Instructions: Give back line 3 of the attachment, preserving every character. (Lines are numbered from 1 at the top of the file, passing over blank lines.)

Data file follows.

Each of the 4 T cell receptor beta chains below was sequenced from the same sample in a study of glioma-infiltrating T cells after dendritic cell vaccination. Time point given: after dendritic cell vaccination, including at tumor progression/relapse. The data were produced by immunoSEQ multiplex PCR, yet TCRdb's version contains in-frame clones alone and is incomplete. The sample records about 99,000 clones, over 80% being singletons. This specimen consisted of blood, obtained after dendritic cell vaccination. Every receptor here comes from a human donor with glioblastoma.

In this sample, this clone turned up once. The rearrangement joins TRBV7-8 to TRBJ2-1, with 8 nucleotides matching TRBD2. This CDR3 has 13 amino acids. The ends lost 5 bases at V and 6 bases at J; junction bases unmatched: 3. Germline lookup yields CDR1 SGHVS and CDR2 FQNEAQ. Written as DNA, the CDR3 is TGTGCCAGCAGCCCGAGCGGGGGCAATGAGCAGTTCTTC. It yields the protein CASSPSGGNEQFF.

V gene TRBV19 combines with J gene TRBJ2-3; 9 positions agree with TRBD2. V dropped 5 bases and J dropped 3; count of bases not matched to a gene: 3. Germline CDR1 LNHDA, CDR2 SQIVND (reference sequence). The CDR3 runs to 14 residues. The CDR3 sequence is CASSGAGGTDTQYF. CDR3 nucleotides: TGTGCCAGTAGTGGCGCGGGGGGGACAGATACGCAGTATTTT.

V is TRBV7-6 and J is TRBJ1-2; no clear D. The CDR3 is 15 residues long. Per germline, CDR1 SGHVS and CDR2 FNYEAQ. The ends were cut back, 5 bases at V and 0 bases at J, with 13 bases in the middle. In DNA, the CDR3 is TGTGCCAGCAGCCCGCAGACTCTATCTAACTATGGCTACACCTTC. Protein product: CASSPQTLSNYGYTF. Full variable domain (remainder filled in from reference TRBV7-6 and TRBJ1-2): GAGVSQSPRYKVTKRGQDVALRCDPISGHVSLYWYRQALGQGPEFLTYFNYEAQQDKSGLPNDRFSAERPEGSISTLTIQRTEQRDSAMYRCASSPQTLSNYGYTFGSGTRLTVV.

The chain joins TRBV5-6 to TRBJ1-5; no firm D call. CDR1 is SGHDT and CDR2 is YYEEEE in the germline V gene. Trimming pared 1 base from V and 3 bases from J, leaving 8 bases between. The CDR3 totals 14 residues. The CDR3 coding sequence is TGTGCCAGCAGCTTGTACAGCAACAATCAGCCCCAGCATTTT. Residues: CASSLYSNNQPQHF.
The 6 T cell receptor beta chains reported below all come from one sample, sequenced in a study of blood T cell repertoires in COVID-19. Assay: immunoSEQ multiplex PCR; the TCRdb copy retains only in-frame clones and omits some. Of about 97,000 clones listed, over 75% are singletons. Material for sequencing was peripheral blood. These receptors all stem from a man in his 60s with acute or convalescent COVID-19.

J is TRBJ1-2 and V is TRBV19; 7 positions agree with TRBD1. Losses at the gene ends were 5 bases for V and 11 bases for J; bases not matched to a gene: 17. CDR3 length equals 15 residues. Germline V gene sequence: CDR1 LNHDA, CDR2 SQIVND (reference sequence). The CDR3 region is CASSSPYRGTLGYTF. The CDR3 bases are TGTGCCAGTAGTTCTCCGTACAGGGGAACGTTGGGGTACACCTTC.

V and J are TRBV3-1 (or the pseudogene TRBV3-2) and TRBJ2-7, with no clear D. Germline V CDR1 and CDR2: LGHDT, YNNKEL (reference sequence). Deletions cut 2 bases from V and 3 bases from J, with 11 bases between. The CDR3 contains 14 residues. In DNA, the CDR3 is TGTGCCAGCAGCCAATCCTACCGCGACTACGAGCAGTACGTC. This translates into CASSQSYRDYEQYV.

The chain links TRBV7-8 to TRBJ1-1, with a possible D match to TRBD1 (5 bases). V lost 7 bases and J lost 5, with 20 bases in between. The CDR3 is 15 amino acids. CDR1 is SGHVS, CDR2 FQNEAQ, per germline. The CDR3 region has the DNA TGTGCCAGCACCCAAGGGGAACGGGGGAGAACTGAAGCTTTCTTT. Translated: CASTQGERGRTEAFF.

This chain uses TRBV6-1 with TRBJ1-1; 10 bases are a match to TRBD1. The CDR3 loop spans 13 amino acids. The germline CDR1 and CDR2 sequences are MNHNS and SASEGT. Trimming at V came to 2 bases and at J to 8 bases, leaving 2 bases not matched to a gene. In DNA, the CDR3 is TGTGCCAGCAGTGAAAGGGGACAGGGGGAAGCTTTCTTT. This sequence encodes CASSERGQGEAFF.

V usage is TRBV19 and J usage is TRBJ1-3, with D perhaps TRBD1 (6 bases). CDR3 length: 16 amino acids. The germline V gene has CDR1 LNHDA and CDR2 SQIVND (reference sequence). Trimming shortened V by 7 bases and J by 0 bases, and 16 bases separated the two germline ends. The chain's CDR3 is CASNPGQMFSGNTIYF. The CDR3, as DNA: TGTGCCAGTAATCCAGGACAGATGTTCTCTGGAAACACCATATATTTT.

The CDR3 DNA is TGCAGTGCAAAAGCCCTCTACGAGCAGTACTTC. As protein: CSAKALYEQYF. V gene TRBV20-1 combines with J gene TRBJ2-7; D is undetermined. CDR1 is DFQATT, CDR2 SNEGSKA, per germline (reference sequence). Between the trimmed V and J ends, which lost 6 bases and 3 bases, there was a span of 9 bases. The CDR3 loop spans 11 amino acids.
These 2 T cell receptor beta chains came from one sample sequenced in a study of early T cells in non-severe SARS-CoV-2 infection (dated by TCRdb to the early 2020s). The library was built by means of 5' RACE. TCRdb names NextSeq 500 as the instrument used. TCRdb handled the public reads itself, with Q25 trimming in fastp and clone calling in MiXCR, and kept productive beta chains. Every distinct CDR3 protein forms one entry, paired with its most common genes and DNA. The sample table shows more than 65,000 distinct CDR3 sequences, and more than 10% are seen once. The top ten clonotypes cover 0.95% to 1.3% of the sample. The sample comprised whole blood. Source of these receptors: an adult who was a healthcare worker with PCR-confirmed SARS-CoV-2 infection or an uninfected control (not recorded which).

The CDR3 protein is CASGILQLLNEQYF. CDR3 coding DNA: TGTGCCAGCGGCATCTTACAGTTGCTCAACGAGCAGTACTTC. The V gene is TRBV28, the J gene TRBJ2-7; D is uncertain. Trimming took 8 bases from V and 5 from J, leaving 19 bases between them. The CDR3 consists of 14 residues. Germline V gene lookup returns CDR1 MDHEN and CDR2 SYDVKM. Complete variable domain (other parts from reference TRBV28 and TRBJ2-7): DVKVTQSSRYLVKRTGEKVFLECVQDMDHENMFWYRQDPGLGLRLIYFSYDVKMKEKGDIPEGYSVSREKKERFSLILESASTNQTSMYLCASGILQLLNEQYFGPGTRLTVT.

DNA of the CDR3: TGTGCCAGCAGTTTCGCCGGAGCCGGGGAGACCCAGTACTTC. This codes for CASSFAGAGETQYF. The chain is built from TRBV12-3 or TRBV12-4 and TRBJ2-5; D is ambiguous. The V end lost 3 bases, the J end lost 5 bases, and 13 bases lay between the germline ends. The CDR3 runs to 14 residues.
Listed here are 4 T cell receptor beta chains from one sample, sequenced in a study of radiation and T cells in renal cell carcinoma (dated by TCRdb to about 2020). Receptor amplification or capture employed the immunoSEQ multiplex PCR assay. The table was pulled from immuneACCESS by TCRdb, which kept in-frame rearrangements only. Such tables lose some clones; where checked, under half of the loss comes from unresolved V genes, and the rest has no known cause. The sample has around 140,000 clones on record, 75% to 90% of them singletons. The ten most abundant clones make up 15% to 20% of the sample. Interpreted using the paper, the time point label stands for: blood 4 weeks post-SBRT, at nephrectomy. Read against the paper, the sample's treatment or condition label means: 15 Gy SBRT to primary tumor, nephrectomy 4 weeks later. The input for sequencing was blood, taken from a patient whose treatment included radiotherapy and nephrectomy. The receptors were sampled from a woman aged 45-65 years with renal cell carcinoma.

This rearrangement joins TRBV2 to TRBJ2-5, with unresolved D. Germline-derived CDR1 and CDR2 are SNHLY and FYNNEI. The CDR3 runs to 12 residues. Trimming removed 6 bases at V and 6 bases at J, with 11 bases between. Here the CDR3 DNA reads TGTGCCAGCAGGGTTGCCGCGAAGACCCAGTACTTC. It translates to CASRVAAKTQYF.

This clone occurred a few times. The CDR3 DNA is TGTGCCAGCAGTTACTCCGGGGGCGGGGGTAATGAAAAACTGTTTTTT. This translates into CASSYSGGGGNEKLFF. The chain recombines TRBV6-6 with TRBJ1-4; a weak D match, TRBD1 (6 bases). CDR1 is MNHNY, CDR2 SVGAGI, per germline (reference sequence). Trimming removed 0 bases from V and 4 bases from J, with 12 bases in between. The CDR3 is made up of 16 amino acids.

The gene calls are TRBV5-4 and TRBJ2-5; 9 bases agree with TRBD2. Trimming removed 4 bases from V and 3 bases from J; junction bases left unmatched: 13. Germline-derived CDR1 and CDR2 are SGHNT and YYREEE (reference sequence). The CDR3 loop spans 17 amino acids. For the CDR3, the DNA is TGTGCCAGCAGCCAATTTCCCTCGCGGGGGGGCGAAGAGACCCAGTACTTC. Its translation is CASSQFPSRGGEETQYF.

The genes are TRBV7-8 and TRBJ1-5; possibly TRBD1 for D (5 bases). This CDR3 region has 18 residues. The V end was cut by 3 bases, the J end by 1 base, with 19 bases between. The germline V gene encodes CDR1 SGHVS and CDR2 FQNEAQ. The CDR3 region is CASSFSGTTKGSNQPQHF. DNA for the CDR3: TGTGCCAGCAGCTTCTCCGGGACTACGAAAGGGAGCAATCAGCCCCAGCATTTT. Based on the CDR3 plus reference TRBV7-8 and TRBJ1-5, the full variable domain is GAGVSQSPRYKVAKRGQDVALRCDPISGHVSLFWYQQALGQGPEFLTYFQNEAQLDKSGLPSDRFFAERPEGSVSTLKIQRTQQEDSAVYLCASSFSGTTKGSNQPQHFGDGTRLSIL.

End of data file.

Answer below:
V gene TRBV19 combines with J gene TRBJ2-3; 9 positions agree with TRBD2. V dropped 5 bases and J dropped 3; count of bases not matched to a gene: 3. Germline CDR1 LNHDA, CDR2 SQIVND (reference sequence). The CDR3 runs to 14 residues. The CDR3 sequence is CASSGAGGTDTQYF. CDR3 nucleotides: TGTGCCAGTAGTGGCGCGGGGGGGACAGATACGCAGTATTTT.